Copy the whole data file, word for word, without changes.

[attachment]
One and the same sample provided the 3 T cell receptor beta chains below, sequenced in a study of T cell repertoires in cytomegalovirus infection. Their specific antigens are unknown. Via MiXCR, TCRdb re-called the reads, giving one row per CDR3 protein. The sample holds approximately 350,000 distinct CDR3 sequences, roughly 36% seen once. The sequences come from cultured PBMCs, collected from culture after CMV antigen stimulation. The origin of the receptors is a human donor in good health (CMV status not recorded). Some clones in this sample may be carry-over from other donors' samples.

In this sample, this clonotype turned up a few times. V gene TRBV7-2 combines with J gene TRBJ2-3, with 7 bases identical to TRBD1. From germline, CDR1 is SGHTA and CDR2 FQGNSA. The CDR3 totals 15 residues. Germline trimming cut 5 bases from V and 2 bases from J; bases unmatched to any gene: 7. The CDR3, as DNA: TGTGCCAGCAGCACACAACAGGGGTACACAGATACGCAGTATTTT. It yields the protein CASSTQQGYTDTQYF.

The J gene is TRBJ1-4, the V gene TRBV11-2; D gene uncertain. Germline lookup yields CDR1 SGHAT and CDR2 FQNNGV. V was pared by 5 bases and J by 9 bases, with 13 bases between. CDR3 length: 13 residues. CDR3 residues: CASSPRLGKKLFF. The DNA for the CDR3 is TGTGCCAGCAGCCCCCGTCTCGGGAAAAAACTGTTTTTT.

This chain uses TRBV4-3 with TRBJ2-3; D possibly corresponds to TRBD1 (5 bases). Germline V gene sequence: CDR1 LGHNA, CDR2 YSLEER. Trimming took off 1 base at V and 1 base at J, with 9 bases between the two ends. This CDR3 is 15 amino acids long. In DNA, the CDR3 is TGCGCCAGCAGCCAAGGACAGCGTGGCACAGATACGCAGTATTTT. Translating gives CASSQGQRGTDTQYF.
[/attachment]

One and the same sample provided the 3 T cell receptor beta chains below, sequenced in a study of T cell repertoires in cytomegalovirus infection. Their specific antigens are unknown. Via MiXCR, TCRdb re-called the reads, giving one row per CDR3 protein. The sample holds approximately 350,000 distinct CDR3 sequences, roughly 36% seen once. The sequences come from cultured PBMCs, collected from culture after CMV antigen stimulation. The origin of the receptors is a human donor in good health (CMV status not recorded). Some clones in this sample may be carry-over from other donors' samples.

In this sample, this clonotype turned up a few times. V gene TRBV7-2 combines with J gene TRBJ2-3, with 7 bases identical to TRBD1. From germline, CDR1 is SGHTA and CDR2 FQGNSA. The CDR3 totals 15 residues. Germline trimming cut 5 bases from V and 2 bases from J; bases unmatched to any gene: 7. The CDR3, as DNA: TGTGCCAGCAGCACACAACAGGGGTACACAGATACGCAGTATTTT. It yields the protein CASSTQQGYTDTQYF.

The J gene is TRBJ1-4, the V gene TRBV11-2; D gene uncertain. Germline lookup yields CDR1 SGHAT and CDR2 FQNNGV. V was pared by 5 bases and J by 9 bases, with 13 bases between. CDR3 length: 13 residues. CDR3 residues: CASSPRLGKKLFF. The DNA for the CDR3 is TGTGCCAGCAGCCCCCGTCTCGGGAAAAAACTGTTTTTT.

This chain uses TRBV4-3 with TRBJ2-3; D possibly corresponds to TRBD1 (5 bases). Germline V gene sequence: CDR1 LGHNA, CDR2 YSLEER. Trimming took off 1 base at V and 1 base at J, with 9 bases between the two ends. This CDR3 is 15 amino acids long. In DNA, the CDR3 is TGCGCCAGCAGCCAAGGACAGCGTGGCACAGATACGCAGTATTTT. Translating gives CASSQGQRGTDTQYF.